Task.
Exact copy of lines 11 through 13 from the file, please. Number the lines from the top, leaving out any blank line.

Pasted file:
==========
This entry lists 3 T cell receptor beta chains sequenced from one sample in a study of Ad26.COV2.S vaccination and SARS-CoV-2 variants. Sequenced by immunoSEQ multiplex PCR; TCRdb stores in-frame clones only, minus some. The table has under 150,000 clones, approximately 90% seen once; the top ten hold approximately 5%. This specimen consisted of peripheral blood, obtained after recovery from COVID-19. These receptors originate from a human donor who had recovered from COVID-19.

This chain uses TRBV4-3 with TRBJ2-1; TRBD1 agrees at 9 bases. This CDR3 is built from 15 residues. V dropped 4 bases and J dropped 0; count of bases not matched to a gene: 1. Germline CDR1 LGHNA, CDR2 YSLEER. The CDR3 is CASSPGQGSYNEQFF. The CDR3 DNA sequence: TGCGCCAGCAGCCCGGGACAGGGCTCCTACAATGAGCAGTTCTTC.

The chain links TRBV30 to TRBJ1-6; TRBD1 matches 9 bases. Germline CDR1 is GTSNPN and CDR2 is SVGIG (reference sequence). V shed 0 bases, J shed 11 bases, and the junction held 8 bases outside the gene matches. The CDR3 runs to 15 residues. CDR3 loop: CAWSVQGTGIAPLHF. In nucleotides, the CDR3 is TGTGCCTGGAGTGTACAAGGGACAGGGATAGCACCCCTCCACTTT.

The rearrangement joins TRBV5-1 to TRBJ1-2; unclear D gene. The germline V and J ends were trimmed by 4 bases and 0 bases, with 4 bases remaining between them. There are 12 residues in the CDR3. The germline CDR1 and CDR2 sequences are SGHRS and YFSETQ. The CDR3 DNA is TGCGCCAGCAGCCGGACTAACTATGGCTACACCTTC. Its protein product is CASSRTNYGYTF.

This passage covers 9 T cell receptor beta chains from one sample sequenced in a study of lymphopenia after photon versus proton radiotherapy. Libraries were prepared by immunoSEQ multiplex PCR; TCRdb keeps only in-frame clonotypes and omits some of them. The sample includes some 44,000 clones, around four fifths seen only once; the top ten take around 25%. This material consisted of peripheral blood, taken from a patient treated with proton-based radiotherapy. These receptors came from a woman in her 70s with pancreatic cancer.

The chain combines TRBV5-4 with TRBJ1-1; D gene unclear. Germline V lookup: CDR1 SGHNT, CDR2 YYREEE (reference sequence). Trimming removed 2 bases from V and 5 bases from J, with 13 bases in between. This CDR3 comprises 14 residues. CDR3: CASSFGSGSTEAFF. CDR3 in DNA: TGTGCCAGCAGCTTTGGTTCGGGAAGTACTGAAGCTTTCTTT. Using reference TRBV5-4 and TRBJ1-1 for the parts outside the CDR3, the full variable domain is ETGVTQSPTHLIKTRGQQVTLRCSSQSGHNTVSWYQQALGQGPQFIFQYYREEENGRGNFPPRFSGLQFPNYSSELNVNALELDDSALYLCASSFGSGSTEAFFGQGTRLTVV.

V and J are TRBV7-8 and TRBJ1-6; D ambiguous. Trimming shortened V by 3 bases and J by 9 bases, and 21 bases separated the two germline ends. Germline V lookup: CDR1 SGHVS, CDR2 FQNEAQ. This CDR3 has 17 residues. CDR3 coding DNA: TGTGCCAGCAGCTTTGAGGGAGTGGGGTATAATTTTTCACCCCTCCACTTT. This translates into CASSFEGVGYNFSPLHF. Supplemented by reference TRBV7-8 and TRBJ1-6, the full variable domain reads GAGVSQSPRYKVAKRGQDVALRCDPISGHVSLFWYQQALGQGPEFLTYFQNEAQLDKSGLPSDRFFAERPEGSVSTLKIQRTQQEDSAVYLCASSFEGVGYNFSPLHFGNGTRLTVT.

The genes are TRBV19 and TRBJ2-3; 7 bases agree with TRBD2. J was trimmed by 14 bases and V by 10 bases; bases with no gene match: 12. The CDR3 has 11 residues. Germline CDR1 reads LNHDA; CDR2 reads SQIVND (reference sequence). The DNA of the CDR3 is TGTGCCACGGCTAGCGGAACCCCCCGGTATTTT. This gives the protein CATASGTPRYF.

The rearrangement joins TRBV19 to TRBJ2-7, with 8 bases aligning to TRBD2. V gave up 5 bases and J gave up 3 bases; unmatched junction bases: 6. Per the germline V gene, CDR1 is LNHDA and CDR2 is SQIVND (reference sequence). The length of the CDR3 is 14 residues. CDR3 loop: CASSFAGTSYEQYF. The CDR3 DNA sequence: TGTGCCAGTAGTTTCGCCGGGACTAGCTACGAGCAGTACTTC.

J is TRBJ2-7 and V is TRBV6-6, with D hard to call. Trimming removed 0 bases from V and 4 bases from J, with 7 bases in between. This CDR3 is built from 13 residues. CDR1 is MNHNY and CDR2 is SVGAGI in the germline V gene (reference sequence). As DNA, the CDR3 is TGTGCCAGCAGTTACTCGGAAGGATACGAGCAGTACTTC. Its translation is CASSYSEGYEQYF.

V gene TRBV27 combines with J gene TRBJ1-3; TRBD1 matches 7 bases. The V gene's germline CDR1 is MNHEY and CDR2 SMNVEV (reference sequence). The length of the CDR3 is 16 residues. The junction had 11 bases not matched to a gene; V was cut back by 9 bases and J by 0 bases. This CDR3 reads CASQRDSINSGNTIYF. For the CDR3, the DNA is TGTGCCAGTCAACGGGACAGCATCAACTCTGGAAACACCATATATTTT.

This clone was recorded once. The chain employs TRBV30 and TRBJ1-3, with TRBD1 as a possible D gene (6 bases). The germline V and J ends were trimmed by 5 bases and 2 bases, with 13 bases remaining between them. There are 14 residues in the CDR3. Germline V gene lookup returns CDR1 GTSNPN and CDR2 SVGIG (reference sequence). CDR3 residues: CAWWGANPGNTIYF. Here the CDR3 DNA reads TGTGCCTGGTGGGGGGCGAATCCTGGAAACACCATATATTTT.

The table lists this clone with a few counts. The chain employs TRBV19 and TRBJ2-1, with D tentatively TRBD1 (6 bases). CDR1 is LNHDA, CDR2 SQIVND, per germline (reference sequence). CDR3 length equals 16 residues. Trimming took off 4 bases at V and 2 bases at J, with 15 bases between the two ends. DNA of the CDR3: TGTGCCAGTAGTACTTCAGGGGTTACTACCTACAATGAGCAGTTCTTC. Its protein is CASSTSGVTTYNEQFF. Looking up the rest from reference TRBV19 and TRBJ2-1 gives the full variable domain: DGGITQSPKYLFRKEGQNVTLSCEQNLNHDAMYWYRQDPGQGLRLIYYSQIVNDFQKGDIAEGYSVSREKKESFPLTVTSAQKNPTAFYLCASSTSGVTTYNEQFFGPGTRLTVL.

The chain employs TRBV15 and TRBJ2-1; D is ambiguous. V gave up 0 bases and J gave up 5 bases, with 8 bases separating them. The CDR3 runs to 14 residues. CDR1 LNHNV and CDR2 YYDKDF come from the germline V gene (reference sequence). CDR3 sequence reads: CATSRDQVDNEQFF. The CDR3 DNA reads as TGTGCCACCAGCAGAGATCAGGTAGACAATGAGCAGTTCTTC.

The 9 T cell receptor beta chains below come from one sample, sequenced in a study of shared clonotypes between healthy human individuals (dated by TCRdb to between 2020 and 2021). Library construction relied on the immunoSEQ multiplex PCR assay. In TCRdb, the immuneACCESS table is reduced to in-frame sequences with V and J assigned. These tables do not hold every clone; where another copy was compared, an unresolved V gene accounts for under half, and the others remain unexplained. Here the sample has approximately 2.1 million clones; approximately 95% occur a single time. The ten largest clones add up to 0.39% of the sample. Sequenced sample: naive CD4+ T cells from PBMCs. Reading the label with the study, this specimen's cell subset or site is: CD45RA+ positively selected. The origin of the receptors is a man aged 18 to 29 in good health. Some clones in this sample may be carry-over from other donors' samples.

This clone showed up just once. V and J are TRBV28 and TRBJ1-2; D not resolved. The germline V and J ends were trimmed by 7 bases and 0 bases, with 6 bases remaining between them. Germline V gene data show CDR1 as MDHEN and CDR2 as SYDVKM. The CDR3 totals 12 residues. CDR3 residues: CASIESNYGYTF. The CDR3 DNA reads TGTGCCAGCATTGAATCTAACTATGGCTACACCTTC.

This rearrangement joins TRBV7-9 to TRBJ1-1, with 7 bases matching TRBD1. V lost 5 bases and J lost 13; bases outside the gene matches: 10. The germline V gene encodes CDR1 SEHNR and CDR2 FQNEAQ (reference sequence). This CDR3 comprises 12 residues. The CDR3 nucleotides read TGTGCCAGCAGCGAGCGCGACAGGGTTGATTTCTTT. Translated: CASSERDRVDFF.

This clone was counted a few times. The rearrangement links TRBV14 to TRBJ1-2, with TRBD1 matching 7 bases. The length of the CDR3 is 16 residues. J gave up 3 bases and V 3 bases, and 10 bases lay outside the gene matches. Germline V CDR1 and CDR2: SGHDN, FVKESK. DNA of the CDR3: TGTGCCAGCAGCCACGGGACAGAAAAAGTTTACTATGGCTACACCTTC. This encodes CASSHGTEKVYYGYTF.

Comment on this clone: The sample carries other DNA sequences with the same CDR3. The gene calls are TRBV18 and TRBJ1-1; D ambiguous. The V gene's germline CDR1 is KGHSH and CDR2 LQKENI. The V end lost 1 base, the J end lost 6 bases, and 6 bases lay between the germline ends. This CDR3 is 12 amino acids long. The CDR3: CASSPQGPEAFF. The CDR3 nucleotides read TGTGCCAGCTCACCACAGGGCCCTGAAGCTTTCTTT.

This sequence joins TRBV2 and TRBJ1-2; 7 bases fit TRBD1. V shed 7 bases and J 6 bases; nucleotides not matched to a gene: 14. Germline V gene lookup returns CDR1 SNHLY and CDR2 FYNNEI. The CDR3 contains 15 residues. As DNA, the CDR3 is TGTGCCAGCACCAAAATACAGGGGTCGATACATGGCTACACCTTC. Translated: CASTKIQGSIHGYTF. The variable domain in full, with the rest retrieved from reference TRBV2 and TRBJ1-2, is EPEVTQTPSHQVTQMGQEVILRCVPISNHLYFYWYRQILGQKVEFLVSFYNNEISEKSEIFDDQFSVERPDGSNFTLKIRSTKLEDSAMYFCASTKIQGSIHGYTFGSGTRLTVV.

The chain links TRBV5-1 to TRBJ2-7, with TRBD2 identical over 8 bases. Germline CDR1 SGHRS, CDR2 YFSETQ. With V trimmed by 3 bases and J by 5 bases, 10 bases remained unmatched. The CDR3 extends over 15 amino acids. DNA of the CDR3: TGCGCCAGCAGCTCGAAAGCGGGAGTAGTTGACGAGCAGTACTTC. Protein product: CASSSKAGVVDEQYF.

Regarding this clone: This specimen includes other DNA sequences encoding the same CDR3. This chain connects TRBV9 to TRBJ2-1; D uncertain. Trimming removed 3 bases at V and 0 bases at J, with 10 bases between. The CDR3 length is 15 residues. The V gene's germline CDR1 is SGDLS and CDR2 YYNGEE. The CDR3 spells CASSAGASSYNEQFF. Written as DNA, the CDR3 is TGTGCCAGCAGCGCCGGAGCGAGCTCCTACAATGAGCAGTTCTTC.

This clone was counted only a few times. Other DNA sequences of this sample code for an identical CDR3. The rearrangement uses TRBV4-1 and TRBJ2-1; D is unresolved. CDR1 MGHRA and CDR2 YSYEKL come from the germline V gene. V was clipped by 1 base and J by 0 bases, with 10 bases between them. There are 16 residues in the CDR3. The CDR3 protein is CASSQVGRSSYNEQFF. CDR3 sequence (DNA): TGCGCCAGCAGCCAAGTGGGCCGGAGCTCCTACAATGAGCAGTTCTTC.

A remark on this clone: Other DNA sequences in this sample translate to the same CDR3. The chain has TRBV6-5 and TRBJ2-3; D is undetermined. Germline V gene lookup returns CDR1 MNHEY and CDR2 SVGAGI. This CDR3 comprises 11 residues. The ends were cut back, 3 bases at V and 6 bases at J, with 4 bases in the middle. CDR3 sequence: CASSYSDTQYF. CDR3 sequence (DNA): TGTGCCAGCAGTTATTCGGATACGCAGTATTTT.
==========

V gene TRBV27 combines with J gene TRBJ1-3; TRBD1 matches 7 bases. The V gene's germline CDR1 is MNHEY and CDR2 SMNVEV (reference sequence). The length of the CDR3 is 16 residues. The junction had 11 bases not matched to a gene; V was cut back by 9 bases and J by 0 bases. This CDR3 reads CASQRDSINSGNTIYF. For the CDR3, the DNA is TGTGCCAGTCAACGGGACAGCATCAACTCTGGAAACACCATATATTTT.

This clone was recorded once. The chain employs TRBV30 and TRBJ1-3, with TRBD1 as a possible D gene (6 bases). The germline V and J ends were trimmed by 5 bases and 2 bases, with 13 bases remaining between them. There are 14 residues in the CDR3. Germline V gene lookup returns CDR1 GTSNPN and CDR2 SVGIG (reference sequence). CDR3 residues: CAWWGANPGNTIYF. Here the CDR3 DNA reads TGTGCCTGGTGGGGGGCGAATCCTGGAAACACCATATATTTT.

The table lists this clone with a few counts. The chain employs TRBV19 and TRBJ2-1, with D tentatively TRBD1 (6 bases). CDR1 is LNHDA, CDR2 SQIVND, per germline (reference sequence). CDR3 length equals 16 residues. Trimming took off 4 bases at V and 2 bases at J, with 15 bases between the two ends. DNA of the CDR3: TGTGCCAGTAGTACTTCAGGGGTTACTACCTACAATGAGCAGTTCTTC. Its protein is CASSTSGVTTYNEQFF. Looking up the rest from reference TRBV19 and TRBJ2-1 gives the full variable domain: DGGITQSPKYLFRKEGQNVTLSCEQNLNHDAMYWYRQDPGQGLRLIYYSQIVNDFQKGDIAEGYSVSREKKESFPLTVTSAQKNPTAFYLCASSTSGVTTYNEQFFGPGTRLTVL.